By Jayvyn and Stephen, 5th grade | June 2021 … NFL football player Malcolm Jenkins said he learned photography during the pandemic.
“I think it’s been healthy for me,” he told us during a recent interview. “It’s a creative outlet for me, something I enjoy doing. And it helps me raise my mood, when, inevitably, I hit any kind of low.”
Mr. Jenkins said he also spoke with his therapist regularly during the pandemic. He said he already faced stress and anxiety before 2020. He said the conversations helped a lot.
He said he feels less alone because of his talks with his therapist.
“When I get depressed, or I get anxious, I tend to isolate myself,” he said. “I don’t want to be around people, but then I’m stuck dealing with all the things I got in my mind.
“Being able to have people that I know I can call on has always been a huge deal for me,” he continued. “Ever since I really started focusing on how I’m taking care of my mind and my spirit, I realized you need other people to be able to lean on to have safe spaces.”
When kids are feeling depressed or having anxiety, they should not feel bad or blame themselves, he said. It’s completely normal to have those feelings, he said. He suggested that if you’re dealing with stress or anxiety that you should go to your parents or an adult or counselor that you trust.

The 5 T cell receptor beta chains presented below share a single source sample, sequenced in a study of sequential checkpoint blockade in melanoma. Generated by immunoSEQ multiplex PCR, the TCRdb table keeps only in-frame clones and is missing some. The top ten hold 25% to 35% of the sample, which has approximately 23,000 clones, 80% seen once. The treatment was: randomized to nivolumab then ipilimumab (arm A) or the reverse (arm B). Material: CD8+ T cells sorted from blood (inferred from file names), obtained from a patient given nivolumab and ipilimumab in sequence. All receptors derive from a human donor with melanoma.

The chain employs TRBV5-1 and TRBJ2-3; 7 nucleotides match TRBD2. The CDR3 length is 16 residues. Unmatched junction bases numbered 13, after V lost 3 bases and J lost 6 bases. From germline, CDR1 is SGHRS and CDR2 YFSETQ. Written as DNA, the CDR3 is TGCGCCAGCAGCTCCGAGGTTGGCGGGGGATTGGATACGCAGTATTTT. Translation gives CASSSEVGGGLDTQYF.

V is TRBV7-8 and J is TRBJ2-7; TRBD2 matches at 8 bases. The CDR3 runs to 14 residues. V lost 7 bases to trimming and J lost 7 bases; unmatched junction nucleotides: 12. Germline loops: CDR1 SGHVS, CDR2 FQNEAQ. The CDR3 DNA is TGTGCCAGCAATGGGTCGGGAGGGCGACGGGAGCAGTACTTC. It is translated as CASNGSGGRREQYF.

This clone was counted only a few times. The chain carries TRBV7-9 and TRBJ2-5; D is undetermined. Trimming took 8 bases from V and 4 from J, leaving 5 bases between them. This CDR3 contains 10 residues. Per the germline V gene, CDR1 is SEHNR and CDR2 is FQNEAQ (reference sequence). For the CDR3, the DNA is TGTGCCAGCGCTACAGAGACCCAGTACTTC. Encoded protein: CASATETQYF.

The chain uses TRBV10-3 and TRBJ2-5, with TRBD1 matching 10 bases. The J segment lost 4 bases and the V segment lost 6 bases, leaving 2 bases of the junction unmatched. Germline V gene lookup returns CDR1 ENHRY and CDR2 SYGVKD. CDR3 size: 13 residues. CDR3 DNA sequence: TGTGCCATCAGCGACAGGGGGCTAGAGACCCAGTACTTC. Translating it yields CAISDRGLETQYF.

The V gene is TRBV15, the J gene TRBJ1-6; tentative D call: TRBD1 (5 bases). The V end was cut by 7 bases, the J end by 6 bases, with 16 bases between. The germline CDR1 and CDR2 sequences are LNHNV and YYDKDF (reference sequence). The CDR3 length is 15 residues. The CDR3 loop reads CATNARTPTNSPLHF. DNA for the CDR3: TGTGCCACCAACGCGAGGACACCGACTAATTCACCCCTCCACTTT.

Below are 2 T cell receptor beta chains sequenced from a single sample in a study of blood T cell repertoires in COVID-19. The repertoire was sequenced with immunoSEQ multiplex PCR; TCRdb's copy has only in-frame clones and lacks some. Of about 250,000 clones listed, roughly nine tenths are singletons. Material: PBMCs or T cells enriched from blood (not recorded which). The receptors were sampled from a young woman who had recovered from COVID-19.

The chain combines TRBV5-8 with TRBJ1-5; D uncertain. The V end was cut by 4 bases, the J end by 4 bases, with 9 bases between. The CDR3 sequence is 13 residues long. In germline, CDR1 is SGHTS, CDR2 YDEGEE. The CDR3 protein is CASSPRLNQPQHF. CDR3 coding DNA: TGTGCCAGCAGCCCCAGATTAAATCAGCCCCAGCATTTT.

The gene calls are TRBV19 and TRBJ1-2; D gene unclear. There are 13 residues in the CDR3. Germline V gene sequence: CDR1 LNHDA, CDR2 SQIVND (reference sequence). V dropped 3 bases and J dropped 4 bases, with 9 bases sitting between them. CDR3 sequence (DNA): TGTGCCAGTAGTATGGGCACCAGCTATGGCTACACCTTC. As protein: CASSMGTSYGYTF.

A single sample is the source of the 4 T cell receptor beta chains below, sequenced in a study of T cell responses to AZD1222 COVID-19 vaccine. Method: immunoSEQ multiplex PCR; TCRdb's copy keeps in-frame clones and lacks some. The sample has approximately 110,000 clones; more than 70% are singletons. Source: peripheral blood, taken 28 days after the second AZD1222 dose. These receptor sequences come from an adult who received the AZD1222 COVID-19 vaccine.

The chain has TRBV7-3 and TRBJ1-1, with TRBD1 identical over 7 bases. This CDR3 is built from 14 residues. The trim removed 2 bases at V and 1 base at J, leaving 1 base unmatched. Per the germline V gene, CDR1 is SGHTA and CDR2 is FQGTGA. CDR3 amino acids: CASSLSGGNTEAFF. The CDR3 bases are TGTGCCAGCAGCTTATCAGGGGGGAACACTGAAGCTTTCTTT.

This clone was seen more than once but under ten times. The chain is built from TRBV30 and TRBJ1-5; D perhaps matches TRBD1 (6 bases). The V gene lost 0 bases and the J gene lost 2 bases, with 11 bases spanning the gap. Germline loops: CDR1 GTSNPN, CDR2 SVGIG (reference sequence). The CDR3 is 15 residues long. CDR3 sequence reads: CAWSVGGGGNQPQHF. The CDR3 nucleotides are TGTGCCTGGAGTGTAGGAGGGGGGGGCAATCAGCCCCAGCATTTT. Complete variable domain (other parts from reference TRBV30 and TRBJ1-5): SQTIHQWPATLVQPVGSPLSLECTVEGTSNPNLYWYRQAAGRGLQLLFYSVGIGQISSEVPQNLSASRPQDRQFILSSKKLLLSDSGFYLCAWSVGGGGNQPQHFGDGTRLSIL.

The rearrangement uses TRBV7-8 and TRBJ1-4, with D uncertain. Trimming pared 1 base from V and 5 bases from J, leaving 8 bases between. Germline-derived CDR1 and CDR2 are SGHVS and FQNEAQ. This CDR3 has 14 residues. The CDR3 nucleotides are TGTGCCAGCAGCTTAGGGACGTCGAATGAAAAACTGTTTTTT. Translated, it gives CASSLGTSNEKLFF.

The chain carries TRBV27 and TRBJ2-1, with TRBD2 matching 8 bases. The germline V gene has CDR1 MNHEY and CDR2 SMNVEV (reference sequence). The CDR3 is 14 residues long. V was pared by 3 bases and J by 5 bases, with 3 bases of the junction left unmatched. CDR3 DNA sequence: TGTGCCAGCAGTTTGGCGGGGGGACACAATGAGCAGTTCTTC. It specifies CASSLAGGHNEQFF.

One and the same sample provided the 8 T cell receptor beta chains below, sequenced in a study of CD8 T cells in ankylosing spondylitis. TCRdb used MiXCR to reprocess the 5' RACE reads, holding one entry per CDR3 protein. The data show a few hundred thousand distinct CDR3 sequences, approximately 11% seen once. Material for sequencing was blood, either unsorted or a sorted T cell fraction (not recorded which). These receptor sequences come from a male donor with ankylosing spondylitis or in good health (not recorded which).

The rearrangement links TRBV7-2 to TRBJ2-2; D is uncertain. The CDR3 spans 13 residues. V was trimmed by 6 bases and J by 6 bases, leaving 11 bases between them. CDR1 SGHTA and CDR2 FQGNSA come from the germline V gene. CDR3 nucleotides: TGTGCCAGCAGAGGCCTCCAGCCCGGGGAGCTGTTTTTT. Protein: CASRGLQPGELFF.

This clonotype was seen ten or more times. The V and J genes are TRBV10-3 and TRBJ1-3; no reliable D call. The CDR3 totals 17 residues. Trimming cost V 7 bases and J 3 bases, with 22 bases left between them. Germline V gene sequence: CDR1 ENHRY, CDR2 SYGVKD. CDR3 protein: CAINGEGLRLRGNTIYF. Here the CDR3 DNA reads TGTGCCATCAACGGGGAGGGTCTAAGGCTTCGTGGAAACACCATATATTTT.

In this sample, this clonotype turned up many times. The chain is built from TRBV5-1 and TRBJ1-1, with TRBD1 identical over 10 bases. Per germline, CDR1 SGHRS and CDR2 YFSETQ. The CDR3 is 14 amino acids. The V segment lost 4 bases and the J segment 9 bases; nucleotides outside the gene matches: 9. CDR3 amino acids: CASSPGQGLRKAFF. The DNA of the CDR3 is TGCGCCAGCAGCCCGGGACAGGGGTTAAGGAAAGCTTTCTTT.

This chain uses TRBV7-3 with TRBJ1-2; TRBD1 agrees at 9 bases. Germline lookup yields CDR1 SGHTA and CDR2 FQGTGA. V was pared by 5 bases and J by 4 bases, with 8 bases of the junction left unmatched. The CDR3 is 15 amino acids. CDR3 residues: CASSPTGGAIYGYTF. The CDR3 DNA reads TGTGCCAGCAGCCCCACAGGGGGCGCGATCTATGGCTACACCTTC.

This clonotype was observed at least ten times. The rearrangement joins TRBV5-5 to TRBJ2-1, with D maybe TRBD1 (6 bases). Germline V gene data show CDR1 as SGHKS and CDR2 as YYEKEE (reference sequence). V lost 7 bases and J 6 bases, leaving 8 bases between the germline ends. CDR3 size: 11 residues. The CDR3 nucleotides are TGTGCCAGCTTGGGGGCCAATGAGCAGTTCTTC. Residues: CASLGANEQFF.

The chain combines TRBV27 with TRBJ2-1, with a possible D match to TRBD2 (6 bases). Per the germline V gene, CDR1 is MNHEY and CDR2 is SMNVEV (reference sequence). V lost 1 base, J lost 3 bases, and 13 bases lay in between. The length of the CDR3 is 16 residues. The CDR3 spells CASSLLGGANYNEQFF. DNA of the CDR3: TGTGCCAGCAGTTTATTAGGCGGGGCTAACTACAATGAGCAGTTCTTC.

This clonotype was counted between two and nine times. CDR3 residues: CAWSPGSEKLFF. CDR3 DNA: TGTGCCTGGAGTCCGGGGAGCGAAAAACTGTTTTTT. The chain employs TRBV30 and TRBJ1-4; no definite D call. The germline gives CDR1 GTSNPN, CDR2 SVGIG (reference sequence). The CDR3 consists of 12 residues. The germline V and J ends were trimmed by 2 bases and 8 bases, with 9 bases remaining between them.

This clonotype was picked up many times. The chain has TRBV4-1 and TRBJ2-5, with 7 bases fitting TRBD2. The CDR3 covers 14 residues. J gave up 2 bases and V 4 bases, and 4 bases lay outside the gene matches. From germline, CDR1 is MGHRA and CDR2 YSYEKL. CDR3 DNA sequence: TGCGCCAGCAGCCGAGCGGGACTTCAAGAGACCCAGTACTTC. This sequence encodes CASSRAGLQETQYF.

“Holding it in by yourself is really hard to do, especially, as a kid,” he said. “So having somebody, especially an adult, that can give you perspective, that can help you feel seen and heard is very important.”
Playing football during the pandemic was different, Mr. Jenkins said. For example, he said, he could hear the squeaking of the goalpost net when it was raised for a field goal.
“I’ve played football since the fourth grade and I just finished my 12th year in the NFL,” said Mr. Jenkins, who has won Super Bowl rings with the Philadelphia Eagles and the New Orleans Saints. “It was the first time I heard the gears from the goalpost. I never heard that before because the stadiums have never been that quiet.”
It started to feel a bit more like normal by December, when fans were allowed back into the stadiums.
While the pandemic hasn’t affected the way he plays football, it has changed the way he prepared during the offseason, he said. He had to work out at home instead of the gym. He and his teammates had to meet on the field instead of inside.
Mr. Jenkins said he never regretted his failures in his career, because it helped him get better at football.
“I’ve learned to realize that life is a journey, right?” he asked. “It is going to be full of mistakes that are going to be full of setbacks. …
“If you never learn from your mistakes, you’re probably doomed to repeat them. And so, you’ve got to learn from mistakes, and not be afraid to own them and enjoy learning the lessons.”
— Jayvyn and Stephen are reporters for William Rowen Healthy Roar